Jiri Georges Lauda was born in 1925 in Prague. He studies at the Prague Museum of Fine Arts. After a brief episode in Paris, he moved to Montreal in 1951 and studied to become a teacher. The practical and theoretical training he received in his native country gave Georges Lauda basic knowledge with which he could experiment and find his true path. This multidisciplinary artist also did engravings, sculptures, illustrations, murals, creative designs and worked with ceramics. He shared a studio with ceramist Paul Pannier.
In 1964 he was invited by the La Laurentienne insurance company in Quebec City to build an 11m long-bas-relief wall for the entry hall to the Grande-Allée building. That same year, his terracotta sculpture Le Phare earned him first place at the Concours artistique de Québec.
The artist also created a bronze plaque to commemorate the continuity between the first transport system in 1861 and the metro’s grand opening in 1966. This plaque now rests at the Berri-UQAM metro station. In 1968, Georges Lauda built a ceramic and forged iron mural, Le poète dans l’univers, for the Crémazie metro station. As was the case for the piece for the Université de Montréal, he worked in collaboration with ceramist Paul Panier. He also works as an illustrator and graphic designer in the field of education.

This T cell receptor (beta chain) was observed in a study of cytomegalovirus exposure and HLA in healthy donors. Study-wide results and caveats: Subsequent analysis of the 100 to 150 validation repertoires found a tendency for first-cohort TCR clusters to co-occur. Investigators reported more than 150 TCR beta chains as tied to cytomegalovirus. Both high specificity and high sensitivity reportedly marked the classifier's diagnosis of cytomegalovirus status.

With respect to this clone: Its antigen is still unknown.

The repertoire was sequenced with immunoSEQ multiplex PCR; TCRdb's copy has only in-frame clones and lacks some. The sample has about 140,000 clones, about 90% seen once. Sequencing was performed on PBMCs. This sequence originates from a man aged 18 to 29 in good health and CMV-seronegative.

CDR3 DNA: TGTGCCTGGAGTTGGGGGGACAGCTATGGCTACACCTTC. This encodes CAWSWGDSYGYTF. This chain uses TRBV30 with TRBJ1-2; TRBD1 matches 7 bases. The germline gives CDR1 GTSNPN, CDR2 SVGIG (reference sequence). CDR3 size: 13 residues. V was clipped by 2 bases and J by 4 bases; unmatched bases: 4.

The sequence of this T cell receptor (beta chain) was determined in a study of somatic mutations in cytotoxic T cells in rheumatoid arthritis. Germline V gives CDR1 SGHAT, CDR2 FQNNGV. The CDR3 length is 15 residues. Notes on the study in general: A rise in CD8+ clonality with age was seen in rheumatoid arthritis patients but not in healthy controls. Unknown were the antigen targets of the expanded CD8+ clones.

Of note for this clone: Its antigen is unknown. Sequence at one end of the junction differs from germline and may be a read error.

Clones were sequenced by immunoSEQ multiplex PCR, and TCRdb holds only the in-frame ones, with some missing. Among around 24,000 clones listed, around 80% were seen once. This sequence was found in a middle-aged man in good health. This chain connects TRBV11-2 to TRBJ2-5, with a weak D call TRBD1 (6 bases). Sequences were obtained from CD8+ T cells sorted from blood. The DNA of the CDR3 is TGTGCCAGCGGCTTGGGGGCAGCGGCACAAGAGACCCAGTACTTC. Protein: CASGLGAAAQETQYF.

Paul Pannier was born on Saint-Pierre-et-Miquelon in 1923 and died in Montréal in 1993. He was the founder of Pannier Céramiques ltée, where many of Jiri Georges Lauda’s table pieces were produced.
Born in Saint-Hyacinthe, artist-blacksmith Gérard Cordeau realized metal elements for certain artworks of Georges Lauda and Paul Pannier, from his workshop in Saint-Pie-de-Bagot.
This mural is an homage to Québec poets Hector de Saint-Denys Garneau, Émile Nelligan, and Octave Crémazie. The poets themselves are represented by cast-iron masks, mounted on a large ceramic relief featuring the symbols for the planets and the signs of the zodiac.